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Tutorial: Create a Write-On Effect in After Effects

Joey Korenman

Here's how to achieve the write-on effect in After Effects.

You're going to need to know how to do a write-on sooner or later, so why not sooner? Joey is going to show you how to master this technique a few different ways. First, you'll start with a couple of quick ways of doing a write-on which are perfect for when you're short on time and need to get the job done but still have everything look good.Then you'll learn a very cool way of doing a write-on that looks like a paintbrush is actually painting the type on. It's a bit more time consuming, but totally worth it for those times when you want to make something look really bad-ass.We also want to give a quick shout-out to the Ringling College of Art and Design who sponsored the 30 Days of After Effects series. You can find out more about their awesome Motion Design Department in the resources tab.  

Download the project files for free below!

Free Write-On Project Files

Download these Write-On Setups Here!

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Tutorial Full Transcript Below 👇:

Joey Korenman (00:16):

Well, howdy Joey here at school of motion and welcome to day one of 30 days of after effects over the next 30 days, we're going to learn a ton about after effects. And I want to give a quick shout out to our sponsor for this series. The department of motion design at the Ringling college of art and design in beautiful Sarasota, Florida, if a traditional brick and mortar school is what you're looking for. Ringling is an excellent place to get emotion, design education. And I'm not just saying that because I taught there. It's an incredible place with some amazing teachers, including our very own Morgan Williams. Be sure to check them out now onto the lesson for this first lesson, we are going to talk about something. Every motion designer will have to do at some point in their career, right ons. There are a lot of ways to achieve this effect. And I'm going to show you a few different techniques, including one really neat way, which takes a little more time, but gives you an amazing result. Don't forget to sign up for a free student account. So you can grab the project files from this lesson, as well as assets from any other lesson on the site. Now let's hop into after effects and get started.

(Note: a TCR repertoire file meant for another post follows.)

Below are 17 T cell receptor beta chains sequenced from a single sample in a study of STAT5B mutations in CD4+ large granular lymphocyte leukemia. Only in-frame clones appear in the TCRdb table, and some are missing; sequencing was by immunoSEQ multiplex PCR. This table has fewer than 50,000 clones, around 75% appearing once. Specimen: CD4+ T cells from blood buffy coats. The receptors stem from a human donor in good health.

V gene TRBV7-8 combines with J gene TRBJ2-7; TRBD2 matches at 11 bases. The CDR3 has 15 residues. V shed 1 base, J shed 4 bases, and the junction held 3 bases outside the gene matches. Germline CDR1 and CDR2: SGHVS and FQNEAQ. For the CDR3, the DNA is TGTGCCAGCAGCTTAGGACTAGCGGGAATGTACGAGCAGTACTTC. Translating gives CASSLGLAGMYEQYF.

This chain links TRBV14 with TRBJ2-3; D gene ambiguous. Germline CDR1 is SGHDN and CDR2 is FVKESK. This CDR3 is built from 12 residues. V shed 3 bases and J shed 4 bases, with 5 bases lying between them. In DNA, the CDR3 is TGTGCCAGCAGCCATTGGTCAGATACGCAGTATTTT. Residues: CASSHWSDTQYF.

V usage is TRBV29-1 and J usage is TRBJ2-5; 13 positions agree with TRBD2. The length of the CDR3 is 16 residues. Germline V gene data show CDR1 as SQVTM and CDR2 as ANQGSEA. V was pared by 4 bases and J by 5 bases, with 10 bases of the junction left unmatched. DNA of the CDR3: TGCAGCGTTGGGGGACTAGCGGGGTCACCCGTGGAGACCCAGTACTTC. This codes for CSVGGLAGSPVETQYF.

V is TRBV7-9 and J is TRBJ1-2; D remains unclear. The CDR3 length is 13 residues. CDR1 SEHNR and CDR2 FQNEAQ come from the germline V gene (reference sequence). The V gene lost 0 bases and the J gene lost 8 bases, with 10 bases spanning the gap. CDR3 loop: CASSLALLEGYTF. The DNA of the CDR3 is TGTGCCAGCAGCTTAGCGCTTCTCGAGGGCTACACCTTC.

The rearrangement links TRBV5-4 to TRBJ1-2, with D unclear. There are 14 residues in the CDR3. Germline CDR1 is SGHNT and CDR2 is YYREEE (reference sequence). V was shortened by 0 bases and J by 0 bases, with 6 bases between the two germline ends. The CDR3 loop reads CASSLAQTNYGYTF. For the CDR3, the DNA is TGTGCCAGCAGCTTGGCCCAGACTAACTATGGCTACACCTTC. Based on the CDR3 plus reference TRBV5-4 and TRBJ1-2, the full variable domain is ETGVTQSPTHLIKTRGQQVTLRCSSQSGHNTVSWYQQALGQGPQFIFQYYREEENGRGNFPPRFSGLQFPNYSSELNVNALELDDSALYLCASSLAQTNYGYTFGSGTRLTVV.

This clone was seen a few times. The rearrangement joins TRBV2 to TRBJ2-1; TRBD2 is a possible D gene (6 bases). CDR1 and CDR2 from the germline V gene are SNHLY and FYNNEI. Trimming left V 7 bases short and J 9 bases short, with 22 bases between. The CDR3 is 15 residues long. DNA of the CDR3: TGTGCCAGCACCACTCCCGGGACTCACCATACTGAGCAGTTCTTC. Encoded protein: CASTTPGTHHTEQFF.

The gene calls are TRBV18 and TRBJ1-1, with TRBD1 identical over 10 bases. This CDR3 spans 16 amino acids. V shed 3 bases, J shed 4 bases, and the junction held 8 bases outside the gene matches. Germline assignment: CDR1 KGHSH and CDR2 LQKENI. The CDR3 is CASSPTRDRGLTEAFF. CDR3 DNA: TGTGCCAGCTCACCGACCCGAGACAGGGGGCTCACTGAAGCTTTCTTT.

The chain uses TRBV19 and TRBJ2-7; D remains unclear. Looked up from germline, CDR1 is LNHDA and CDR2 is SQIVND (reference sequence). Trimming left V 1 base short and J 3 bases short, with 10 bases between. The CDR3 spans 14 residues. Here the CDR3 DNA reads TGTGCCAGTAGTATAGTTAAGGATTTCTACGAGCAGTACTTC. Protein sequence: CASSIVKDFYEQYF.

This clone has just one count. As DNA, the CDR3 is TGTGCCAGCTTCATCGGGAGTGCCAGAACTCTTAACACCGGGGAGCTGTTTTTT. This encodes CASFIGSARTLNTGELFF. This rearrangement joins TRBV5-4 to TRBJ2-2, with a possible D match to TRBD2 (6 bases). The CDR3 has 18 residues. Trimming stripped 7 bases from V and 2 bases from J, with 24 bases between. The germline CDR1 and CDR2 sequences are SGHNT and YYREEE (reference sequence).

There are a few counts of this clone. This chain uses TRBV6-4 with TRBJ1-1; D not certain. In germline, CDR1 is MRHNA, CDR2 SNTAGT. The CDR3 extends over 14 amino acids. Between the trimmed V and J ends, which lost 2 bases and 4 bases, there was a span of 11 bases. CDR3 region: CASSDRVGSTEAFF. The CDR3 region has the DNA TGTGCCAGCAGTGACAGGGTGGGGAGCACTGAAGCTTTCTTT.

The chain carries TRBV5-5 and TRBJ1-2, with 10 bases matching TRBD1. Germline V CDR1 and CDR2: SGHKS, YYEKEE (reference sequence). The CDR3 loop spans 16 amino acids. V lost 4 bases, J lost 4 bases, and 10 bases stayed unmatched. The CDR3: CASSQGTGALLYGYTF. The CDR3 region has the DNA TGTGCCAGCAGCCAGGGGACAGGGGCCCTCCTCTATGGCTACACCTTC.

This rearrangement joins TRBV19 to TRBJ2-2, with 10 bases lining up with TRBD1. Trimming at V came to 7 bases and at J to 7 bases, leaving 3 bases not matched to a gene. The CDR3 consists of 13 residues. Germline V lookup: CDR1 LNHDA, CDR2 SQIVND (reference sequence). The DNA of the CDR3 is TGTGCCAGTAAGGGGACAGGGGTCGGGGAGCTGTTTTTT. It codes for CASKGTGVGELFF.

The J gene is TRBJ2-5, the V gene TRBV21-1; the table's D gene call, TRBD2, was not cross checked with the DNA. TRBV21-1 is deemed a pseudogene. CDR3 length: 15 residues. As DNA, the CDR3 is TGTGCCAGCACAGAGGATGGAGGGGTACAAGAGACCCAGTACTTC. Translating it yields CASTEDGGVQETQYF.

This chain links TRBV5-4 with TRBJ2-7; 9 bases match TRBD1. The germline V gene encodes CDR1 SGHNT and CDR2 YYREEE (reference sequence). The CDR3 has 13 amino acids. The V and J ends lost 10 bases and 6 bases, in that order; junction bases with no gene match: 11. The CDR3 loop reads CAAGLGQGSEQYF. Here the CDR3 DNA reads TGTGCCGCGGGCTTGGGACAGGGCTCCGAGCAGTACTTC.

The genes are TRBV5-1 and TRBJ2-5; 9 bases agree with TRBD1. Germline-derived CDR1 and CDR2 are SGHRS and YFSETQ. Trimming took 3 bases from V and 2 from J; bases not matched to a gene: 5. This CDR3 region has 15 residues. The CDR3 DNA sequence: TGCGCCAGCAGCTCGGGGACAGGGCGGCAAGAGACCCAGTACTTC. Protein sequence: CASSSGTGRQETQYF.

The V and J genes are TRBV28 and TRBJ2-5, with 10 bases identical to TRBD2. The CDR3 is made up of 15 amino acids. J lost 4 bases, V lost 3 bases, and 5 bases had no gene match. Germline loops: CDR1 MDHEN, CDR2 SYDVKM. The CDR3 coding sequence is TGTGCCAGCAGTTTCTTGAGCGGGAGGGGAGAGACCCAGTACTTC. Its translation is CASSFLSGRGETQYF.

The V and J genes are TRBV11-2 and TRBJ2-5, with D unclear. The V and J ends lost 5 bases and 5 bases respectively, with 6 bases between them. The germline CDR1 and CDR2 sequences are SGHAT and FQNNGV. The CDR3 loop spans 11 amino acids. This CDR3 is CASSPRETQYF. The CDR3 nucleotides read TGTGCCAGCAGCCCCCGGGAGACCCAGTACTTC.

Joey Korenman (01:21):

So before I show you guys how to create this really nice painted, you know, right on effect, I'm going to show you a couple of really quick and dirty ways to do it too, because this technique here, while it looks great, it also takes a good amount of time. Um, and depending on the font you have and how many different letters, I mean, it can take hours. So, um, sometimes you don't have hours and sometimes you're doing those jobs that, you know, really you're just paying the bills and it's got to get done quick and you, you know, you can't spend an entire day creating one, right on effect for type. So, uh, first let me show you the quick and dirty way. So I'm going to, uh, create a new composition here. Um, and we'll just call this quick, quick radon.

Joey Korenman (02:04):

All right. And I'm going to spell out my name and you can, you can spell out my name too, if you want or spell out your name and that's okay, too. All right. So let me just size this up. Um, usually when I do write ons, I'll try to make the type bigger than I know it's going to need to be. And that way I can always scale it down. Um, obviously you don't want to scale things up cause then you're, you're losing resolution. So I'm going to pre-comm this. Now this is a type layer, but I'm going to select it and hit shift command C. And I'm going to name this name PC for pre-com that's my little to my little abbreviation, right? And so now I've turned that type layer into just a big layer that now I can, uh, I can put effects on.

Joey Korenman (02:51):

And the first way I'm going to show you to do this right on effect is by using the after-effects paint system, the paint system, and after effects is old and crappy to be quite honest with you, but it actually works pretty well for this. So in order to paint on a layer, if I click on this paintbrush and I try to paint on this, right, it's not going to let me, and I'm going to get this warning saying, use the paint and blah, blah, blah, in a layer panel. So here's what it's telling me. Uh, this is my composition panel right here. This is showing me that the end result of all my layers and everything that I'm copying together. Um, if I want to paint on a layer, I have to do it in a layer panel. So that way you get to that is you control, click or right click you layer and you go down to open layer.

Joey Korenman (03:37):